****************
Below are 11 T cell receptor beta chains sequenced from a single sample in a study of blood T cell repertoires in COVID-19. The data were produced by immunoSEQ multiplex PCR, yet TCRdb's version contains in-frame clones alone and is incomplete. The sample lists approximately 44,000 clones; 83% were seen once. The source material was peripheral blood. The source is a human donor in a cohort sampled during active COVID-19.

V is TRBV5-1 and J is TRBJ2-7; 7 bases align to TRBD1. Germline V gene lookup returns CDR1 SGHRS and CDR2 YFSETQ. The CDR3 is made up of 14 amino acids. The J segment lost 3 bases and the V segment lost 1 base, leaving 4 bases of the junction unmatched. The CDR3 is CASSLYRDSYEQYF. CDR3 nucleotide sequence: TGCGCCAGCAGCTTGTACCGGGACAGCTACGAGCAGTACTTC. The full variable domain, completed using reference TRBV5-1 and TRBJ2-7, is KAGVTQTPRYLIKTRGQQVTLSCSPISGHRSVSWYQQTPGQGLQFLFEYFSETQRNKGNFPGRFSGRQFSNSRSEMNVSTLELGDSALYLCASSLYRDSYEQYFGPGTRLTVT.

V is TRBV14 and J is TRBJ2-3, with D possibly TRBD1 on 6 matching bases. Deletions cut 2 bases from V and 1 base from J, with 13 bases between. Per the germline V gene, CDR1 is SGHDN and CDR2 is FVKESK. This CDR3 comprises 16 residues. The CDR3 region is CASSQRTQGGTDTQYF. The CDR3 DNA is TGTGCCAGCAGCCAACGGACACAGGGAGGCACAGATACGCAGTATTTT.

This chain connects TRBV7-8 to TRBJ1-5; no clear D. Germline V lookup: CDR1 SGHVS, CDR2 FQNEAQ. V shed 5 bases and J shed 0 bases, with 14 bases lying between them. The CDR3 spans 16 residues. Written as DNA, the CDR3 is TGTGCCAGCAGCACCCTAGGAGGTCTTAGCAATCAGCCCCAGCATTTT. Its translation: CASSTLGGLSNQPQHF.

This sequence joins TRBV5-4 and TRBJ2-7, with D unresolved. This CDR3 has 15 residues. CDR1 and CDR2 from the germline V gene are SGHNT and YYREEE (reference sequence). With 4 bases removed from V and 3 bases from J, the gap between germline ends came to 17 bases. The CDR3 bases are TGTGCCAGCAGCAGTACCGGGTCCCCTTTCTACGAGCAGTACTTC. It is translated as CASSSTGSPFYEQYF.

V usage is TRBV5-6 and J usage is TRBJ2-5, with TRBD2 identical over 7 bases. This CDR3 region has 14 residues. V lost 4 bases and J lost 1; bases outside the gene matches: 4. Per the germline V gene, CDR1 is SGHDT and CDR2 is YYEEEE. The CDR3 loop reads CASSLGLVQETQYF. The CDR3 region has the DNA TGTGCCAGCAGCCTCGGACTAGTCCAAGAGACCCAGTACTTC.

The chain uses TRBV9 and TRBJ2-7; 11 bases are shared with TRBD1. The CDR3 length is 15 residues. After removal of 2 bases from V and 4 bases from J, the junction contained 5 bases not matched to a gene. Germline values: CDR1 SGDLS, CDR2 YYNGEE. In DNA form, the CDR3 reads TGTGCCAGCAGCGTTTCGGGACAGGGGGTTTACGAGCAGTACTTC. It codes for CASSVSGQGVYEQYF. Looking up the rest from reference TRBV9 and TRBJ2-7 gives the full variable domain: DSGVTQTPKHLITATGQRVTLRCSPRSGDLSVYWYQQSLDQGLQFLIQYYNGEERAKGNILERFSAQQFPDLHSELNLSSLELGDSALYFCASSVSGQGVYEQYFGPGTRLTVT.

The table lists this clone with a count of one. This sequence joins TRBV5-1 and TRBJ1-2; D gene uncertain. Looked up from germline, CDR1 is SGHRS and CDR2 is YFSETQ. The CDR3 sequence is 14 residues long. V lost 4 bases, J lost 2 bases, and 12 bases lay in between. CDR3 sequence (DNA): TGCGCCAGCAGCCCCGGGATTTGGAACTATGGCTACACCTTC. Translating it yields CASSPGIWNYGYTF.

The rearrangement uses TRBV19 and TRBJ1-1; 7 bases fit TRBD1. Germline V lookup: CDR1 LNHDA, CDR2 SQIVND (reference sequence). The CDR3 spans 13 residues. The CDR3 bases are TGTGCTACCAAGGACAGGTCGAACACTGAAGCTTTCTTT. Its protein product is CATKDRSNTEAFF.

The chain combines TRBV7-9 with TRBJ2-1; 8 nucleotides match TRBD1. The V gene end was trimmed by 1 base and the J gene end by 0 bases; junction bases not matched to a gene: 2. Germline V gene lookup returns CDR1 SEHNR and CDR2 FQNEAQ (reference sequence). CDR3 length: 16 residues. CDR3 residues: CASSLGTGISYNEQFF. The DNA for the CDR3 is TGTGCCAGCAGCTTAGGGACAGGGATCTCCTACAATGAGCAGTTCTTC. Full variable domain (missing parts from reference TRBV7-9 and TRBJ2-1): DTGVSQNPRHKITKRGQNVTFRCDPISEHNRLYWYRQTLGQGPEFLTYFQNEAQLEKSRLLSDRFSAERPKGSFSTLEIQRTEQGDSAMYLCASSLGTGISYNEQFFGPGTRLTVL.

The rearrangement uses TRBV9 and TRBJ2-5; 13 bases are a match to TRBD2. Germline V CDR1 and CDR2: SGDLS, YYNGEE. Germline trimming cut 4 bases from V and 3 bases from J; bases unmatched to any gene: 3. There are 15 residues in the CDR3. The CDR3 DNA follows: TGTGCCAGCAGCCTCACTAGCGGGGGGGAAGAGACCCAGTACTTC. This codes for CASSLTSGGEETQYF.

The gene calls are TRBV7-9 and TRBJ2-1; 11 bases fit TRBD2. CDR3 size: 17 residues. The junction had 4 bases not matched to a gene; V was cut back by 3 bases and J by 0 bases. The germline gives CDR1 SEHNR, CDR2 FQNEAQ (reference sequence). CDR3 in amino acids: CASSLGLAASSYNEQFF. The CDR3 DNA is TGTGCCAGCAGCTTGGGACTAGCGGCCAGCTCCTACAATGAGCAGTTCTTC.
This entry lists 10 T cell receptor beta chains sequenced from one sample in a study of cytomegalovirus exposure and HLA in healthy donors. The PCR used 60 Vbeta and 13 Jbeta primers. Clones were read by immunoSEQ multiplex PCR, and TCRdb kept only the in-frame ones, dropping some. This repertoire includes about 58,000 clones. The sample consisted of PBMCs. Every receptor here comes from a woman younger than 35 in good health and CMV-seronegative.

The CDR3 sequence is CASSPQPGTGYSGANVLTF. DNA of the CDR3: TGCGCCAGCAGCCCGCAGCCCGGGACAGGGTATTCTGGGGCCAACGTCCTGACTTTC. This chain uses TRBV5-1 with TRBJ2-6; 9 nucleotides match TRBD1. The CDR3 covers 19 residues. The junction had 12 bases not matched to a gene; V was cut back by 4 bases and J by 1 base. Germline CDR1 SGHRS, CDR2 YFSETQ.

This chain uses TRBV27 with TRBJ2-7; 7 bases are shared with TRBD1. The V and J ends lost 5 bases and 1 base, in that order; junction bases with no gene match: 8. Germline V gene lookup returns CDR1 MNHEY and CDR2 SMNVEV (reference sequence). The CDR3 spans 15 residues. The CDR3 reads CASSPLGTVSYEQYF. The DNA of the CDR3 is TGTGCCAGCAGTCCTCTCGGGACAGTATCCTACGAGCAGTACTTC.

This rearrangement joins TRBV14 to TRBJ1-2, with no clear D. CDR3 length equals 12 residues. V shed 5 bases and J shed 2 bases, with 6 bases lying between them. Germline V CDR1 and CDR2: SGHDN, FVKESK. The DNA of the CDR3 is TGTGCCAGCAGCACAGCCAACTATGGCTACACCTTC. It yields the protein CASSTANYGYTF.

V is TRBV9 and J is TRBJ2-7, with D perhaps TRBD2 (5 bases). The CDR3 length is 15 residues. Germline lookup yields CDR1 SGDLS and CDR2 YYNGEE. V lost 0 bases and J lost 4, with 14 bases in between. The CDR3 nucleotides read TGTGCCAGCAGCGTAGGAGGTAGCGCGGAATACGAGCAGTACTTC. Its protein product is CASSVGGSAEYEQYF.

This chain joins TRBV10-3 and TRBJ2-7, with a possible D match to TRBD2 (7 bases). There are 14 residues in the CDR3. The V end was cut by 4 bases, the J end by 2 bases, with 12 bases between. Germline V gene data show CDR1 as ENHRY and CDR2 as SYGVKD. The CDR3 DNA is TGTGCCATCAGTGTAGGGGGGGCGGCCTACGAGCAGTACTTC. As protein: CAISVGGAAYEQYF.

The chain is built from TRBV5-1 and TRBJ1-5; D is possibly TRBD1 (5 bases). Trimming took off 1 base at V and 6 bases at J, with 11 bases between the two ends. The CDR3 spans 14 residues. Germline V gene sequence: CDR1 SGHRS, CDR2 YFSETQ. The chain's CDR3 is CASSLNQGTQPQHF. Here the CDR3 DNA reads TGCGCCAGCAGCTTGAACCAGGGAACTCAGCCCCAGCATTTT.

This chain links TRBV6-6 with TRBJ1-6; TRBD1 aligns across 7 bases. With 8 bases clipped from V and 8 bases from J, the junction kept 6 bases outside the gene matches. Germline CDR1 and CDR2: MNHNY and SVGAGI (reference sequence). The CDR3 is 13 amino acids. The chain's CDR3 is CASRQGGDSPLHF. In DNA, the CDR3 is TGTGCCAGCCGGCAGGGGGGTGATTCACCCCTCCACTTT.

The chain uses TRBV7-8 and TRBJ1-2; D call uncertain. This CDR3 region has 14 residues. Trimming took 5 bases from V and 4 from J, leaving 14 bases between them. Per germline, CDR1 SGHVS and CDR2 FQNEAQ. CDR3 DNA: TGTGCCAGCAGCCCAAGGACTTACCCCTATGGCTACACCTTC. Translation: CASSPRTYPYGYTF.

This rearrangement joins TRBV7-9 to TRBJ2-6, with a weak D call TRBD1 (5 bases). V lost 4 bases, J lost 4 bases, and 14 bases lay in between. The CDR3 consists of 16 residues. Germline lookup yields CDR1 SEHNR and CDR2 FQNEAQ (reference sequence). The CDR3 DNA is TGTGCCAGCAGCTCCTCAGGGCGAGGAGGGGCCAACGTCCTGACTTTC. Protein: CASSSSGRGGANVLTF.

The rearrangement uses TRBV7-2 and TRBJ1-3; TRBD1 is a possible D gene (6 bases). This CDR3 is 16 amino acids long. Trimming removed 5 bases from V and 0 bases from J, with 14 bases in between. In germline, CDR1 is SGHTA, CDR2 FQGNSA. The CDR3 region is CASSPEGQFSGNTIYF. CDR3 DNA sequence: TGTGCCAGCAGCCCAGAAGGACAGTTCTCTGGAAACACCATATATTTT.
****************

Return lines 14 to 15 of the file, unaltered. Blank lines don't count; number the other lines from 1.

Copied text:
The CDR3 sequence is CASSPQPGTGYSGANVLTF. DNA of the CDR3: TGCGCCAGCAGCCCGCAGCCCGGGACAGGGTATTCTGGGGCCAACGTCCTGACTTTC. This chain uses TRBV5-1 with TRBJ2-6; 9 nucleotides match TRBD1. The CDR3 covers 19 residues. The junction had 12 bases not matched to a gene; V was cut back by 4 bases and J by 1 base. Germline CDR1 SGHRS, CDR2 YFSETQ.

This chain uses TRBV27 with TRBJ2-7; 7 bases are shared with TRBD1. The V and J ends lost 5 bases and 1 base, in that order; junction bases with no gene match: 8. Germline V gene lookup returns CDR1 MNHEY and CDR2 SMNVEV (reference sequence). The CDR3 spans 15 residues. The CDR3 reads CASSPLGTVSYEQYF. The DNA of the CDR3 is TGTGCCAGCAGTCCTCTCGGGACAGTATCCTACGAGCAGTACTTC.